Global uncertainties pushing gold prices to record highs
The Vietnamese gold price will likely continue to spike, reflecting the growing anxiety around increasing coronavirus presence in the country and beyond.
A gold shop in Hanoi (Photo: VNA
After a few months of near-complete safety from COVID-19, an outbreak in Danang at the end of last month has created new tension for Vietnam, but with three related deaths reported as of noon August 1.
As a result, the gold bar price in the local market in recent weeks has constantly broken records, at one point hitting over VND58 million ($2,522) per tael. Domestic gold prices complied with the increase in global gold prices and maintained a difference of VND1-3 million ($43-$130) per tael higher than worldwide prices. Gold continuously increased in price by more than 50 per cent over the past year, before surging significantly in the last two weeks.
The metal rose persistently two years ago, spurred by global trade tensions and geopolitical conflicts. And more recently, various public health challenges have also added fire to the fuel, pushing investors to seek for safer assets.
Ngo Tri Vinh, analyst at Bao Viet Securities, explained, “The driver of this increase is that the world has been facing various uncertainties simultaneously, including pandemic and general geopolitical instability, as well as dealing with the fiscal and monetary policies of governments worldwide injecting large and low-cost money into the economy.”
For example, he added, in the last four months the Fed’s balance sheet in the United States expanded by almost $3 trillion to over $7 trillion. The expansion in this period is almost the same as that seen in the period of 2008-2014 when the economy struggled with the global recession stemming from the financial crisis.
Besides that, ultra-low interest rates make bullion become more attractive, since the metal offers no income simply from holding it.
“A tepid economic outlook, a decline in interest rates, and rising tensions among nations along with US dollar depreciation have fuelled the surge of bullion’s price as people would look for assets they perceive to be havens,” Tran Thang Long, head of Research at BIDV Securities Company (BSC), told VIR.
In the long term, the inflation risks from huge monetary and fiscal policies to cope with the pandemic also boost the demand for this safe haven asset. Gold prices zoomed to a record high last week, as a weakening US dollar injected new momentum into an upsurge driven by uncertainty about the world economy.
Otherwise, US dollar deflation will mostly ease pressure on the currencies of emerging and frontier markets highly exposed to export activities, including the VND, which helps stabilise other domestic macro factors such as interest rates and inflation.
There will be potential exposures on the nation’s trade balance – if any other exporters’ currencies are going to be devaluated against the US dollar while the VND remains stable, Vietnam will experience more expensive exports and cheaper imports. However, this phenomenon is not a cause for concern so far, given a recorded $6.5-billion trade surplus in the first seven months of the year.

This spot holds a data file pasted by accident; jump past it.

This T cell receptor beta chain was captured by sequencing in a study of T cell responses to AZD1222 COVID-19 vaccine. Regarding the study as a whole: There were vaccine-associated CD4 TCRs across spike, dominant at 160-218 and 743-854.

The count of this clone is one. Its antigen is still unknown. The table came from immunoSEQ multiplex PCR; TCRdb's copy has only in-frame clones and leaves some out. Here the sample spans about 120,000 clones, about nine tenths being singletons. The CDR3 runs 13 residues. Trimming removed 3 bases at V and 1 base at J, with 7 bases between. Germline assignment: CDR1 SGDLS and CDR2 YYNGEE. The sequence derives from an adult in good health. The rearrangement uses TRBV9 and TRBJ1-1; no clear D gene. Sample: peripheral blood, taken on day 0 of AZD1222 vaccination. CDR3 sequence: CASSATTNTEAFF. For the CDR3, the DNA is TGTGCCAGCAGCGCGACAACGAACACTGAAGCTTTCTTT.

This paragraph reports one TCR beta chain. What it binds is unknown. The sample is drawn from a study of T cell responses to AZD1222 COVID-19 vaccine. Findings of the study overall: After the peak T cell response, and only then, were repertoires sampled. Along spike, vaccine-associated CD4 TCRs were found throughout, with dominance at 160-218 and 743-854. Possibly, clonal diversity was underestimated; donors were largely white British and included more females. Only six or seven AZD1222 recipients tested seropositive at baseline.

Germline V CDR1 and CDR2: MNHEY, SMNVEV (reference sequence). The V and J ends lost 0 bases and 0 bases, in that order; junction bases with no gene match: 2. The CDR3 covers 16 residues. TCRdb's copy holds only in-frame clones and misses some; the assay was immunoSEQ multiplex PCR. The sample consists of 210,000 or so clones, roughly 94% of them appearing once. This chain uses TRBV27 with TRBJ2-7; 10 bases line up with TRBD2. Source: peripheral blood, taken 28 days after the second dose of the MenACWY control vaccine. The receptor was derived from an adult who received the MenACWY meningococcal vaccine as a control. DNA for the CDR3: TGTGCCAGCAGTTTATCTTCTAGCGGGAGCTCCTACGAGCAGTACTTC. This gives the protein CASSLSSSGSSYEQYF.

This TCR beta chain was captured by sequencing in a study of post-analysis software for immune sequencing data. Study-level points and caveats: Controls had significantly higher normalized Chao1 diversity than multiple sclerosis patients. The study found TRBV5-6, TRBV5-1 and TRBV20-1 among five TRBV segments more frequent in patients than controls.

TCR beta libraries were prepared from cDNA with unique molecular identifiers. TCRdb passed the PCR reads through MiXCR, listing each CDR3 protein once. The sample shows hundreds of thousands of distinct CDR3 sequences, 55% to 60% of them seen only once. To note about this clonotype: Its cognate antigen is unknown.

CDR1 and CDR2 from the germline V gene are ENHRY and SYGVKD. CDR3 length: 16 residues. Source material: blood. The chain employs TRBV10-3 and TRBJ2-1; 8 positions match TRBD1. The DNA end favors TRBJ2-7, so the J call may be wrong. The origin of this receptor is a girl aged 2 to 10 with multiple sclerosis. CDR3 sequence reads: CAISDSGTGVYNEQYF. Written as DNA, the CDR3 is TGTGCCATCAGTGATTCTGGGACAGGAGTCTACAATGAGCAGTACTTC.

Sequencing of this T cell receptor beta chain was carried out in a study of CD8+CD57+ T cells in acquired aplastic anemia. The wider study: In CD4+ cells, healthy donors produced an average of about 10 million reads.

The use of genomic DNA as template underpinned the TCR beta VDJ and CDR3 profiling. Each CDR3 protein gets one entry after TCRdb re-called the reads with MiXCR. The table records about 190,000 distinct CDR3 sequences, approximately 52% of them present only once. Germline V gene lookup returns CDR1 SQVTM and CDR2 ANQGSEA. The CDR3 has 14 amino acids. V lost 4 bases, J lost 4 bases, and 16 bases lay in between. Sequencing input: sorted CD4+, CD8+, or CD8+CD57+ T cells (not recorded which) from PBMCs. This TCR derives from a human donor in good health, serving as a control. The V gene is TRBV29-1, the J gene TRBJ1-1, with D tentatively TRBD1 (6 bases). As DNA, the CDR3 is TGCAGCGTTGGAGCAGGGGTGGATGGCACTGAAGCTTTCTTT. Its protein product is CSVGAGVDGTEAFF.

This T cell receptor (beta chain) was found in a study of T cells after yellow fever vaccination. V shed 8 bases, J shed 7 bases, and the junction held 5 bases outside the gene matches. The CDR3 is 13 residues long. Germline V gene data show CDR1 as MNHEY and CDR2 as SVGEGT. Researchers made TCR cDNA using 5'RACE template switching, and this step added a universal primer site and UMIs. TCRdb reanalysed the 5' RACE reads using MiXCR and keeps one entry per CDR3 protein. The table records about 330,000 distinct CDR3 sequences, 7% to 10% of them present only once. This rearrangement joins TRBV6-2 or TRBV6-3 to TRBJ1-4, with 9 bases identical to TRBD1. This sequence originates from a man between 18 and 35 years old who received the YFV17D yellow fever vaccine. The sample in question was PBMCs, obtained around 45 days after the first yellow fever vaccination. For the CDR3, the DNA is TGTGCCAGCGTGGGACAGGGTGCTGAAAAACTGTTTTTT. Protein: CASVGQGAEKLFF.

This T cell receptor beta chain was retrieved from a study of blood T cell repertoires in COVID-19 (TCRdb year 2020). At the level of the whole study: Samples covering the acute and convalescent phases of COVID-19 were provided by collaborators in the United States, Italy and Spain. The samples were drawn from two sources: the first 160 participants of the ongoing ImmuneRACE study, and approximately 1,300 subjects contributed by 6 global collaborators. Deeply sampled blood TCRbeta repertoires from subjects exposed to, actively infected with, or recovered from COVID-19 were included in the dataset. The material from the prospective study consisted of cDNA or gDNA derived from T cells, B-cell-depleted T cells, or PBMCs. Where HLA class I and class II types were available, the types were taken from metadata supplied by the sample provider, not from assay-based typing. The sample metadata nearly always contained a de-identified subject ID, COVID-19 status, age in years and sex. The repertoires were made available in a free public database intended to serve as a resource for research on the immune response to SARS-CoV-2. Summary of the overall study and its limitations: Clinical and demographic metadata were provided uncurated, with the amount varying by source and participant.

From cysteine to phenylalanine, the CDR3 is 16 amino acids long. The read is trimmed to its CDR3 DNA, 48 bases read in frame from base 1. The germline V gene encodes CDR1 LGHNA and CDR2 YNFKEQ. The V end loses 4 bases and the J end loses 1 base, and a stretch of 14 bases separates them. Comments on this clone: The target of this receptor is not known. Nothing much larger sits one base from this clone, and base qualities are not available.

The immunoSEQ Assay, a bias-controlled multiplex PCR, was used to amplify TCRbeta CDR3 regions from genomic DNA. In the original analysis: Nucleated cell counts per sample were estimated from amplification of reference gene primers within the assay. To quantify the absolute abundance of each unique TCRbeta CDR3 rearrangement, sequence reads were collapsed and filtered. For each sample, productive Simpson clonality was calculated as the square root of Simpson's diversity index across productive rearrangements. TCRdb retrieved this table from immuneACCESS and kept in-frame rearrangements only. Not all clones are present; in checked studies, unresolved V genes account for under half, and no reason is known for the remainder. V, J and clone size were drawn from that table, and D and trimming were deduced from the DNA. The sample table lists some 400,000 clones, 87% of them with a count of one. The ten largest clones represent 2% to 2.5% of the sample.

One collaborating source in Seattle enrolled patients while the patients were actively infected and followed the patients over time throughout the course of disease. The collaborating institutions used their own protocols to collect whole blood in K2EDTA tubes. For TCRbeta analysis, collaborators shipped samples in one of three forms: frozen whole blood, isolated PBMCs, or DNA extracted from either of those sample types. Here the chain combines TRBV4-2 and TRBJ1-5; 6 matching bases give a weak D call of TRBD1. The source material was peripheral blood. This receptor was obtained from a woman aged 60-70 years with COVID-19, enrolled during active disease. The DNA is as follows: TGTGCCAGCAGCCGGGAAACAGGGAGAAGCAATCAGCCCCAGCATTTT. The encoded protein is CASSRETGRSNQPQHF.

In Vietnam, gold bar trading has been constrained for many years under 2011’s Resolution No.11/NQ-CP on controlling inflation and stabilising the macro-economy and gold trading activities. Therefore, the surge of global gold prices, albeit raising the domestic price, did not significantly disturb gold trading businesses.
Stable domestic gold trading has helped maintain the stability of the exchange rate and people’s deposits. However, although gold has always gained its status through its defensive nature, it is only safe when investors can purchase at an attractive price.
According to Vinh from Bao Viet Securities, in the short run, the recent skyrocketing gold price has not set many burdens on locally-branded gold jewellery retailers in general, as most of their item prices do not directly benchmark the daily gold price.
For instance, PNJ has been hoarding low-cost gold raw materials since the end of the first quarter; therefore, the company can adjust the selling price to support sales volume when the purchasing power is more or less affected by the pandemic.
However, Vinh told VIR, if gold prices remain high for a long time its raw material cost will increase, while selling prices are unlikely to rise correspondingly when jewellery purchasing power cannot maintain the same as previous years, as the economy and people’s income have been heavily affected by the pandemic. Echoing this, Long from BSC said a gold price increase is not a good thing for jewellery groups as gold (as well as silver, platinum, and others) is a raw material. “When material prices increase, buyers are less likely to purchase jewellery. They could buy gold bars but this product has low profit margins.”